Socialism kills

Via, this.

As the world approaches the 20th anniversary of the fall of communism, it is worth investigating the costs borne by countries like India that did not become communist but drew heavily on the Soviet model. For three decades after its independence in 1947, India strove for self-sufficiency instead of the gains of international trade, and gave the state an ever-increasing role in controlling the means of production. These policies yielded economic growth of 3.5 percent per year, which was half that of export-oriented Asian countries, and yielded slow progress in social indicators, too. Growth per capita in India was even slower, at 1.49 percent per year. It accelerated after reforms started tentatively in 1981, and shot up to 6.78 percent per year after reforms deepened in the current decade.

What would the impact on social indicators have been had India commenced economic reform one decade earlier, and enjoyed correspondingly faster economic growth and improvements in human development indicators? This paper seeks to estimate the number of \”missing children,\” \”missing literates,\” and \”missing non-poor\” resulting from delayed reform, slower economic growth, and hence, slower improvement of social indicators. It finds that with earlier reform, 14.5 million more children would have survived, 261 million more Indians would have become literate, and 109 million more people would have risen above the poverty line. The delay in economic reform represents an enormous social tragedy. It drives home the point that India\’s socialist era, which claimed it would deliver growth with social justice, delivered neither.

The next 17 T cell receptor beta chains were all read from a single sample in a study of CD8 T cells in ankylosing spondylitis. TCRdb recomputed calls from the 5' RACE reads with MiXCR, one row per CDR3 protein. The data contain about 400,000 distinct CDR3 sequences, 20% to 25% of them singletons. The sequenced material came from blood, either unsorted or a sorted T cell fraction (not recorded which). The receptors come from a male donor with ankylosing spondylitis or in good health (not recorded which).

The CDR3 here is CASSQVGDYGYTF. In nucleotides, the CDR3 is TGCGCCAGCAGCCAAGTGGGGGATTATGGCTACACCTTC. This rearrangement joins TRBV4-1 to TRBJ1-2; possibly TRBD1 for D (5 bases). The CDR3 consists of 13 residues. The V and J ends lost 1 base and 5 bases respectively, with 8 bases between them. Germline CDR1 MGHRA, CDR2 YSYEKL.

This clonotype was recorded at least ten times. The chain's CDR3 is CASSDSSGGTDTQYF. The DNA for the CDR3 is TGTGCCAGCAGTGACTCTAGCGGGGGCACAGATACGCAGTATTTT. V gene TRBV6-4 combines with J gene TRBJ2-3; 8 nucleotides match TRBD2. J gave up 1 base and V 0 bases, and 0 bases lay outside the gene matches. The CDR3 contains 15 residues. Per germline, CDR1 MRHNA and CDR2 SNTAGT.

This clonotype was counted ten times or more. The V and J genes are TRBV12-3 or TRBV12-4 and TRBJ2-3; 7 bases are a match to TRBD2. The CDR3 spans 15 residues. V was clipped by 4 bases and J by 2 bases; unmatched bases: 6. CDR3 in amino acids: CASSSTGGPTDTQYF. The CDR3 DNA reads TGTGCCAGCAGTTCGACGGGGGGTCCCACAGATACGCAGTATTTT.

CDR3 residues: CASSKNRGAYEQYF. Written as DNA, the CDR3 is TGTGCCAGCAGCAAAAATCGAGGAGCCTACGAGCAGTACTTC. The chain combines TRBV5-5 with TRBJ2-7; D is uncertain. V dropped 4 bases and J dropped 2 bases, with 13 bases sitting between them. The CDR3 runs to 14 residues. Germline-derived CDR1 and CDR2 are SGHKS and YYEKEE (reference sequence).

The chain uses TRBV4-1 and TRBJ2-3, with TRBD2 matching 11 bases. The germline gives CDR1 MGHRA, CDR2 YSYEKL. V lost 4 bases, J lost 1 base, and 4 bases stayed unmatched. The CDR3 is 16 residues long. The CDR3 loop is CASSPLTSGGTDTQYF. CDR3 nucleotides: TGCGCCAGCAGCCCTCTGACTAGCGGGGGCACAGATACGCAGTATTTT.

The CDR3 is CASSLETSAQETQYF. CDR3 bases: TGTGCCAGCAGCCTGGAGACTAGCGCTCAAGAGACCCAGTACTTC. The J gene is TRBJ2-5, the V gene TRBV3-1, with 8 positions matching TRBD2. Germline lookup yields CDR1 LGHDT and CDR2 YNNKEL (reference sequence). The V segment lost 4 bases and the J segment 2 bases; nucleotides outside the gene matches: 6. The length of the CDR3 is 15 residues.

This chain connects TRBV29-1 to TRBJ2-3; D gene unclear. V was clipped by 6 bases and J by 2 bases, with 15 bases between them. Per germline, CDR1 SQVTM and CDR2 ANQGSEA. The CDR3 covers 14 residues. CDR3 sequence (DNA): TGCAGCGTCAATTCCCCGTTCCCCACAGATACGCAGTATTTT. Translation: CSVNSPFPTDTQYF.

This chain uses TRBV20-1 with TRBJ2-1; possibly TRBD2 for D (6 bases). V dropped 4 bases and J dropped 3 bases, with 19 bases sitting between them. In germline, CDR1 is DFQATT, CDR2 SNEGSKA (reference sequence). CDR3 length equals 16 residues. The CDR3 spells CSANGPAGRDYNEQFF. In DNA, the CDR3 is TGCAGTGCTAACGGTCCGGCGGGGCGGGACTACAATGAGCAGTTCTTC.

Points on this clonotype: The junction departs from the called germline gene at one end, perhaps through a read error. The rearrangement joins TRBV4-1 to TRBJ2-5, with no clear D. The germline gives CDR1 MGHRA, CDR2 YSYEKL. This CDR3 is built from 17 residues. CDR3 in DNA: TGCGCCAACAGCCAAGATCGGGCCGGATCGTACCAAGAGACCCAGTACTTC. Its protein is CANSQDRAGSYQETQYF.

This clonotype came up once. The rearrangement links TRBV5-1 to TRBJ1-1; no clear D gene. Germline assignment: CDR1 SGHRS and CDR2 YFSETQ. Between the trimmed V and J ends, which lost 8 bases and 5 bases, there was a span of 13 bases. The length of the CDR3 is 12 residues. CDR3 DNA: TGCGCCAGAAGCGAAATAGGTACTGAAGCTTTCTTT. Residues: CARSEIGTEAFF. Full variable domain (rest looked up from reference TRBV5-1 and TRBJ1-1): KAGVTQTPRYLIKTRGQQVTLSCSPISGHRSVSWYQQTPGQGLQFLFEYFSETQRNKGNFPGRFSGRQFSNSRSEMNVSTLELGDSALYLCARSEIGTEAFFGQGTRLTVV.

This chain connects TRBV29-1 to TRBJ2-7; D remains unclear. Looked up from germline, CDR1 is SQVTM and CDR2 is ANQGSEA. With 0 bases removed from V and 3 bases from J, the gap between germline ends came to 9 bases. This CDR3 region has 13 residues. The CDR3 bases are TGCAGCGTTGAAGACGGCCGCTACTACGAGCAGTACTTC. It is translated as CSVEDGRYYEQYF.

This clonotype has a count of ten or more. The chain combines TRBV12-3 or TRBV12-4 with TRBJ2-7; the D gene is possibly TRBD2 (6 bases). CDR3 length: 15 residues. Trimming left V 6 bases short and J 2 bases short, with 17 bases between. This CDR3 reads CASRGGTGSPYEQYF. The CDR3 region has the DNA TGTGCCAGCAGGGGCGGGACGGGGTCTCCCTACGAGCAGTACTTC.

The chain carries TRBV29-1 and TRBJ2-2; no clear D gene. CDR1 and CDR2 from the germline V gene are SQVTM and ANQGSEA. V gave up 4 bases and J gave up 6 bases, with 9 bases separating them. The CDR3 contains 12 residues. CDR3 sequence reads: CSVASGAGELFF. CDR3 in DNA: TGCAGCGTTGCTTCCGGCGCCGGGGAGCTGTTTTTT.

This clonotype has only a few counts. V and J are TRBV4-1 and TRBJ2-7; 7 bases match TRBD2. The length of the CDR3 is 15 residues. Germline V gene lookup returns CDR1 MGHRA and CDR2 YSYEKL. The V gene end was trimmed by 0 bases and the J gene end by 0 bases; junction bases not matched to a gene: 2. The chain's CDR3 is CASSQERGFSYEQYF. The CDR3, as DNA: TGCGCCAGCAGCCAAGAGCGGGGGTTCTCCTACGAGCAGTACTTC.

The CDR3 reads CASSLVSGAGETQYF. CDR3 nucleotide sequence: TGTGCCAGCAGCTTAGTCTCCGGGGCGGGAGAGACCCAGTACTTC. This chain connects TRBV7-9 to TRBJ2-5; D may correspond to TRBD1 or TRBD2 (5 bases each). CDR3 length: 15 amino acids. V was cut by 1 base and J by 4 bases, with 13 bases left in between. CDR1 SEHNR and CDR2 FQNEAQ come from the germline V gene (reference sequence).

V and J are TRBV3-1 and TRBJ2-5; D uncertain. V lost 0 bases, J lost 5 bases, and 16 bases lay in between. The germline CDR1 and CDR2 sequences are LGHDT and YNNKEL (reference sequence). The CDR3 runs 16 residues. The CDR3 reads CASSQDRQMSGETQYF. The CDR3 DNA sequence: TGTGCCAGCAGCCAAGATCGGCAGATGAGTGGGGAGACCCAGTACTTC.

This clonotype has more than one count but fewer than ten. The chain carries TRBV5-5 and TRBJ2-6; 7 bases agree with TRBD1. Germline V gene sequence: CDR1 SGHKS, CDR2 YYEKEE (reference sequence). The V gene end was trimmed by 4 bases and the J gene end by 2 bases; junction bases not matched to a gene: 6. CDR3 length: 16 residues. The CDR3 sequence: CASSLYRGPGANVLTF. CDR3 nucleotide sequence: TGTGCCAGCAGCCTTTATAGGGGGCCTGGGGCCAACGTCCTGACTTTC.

Us bastard neo-liberals, eh? Suggesting things that allow children to live, the people to become literate and the poor to become rich.

What cunts we must be.

4 thoughts on “Socialism kills”

  1. India is a neoliberal success story?

    What planet are you on? Its more liberal than it was but its not that liberal.

    The state still played a massive role in the economy and their domestic industries sit behind relatively high tariffs, and sat behind higher tariffs still until around a decade after their initial domestic reforms.

    You also ignore the work which was done building infant industries in the period characterised by the “Hindu rate of growth.” India entered the world economy in a much stronger position than if it had liberalised in the 1940s after we left.

    Tim adds: What planet am I on? How about this one? The real world?

    India liberalised: India grew faster, pulling more people out of poverty, after it liberalised. I call that a win for liberalisation. But of course, don’t mind me, someone who has actually done business in India. At one point I was being charged 300% import duties on software toolkits….yes, the tools that you then use to make other software that can be exported. You carry on with socialism, don’t worry about us observing the real world outside the library windows.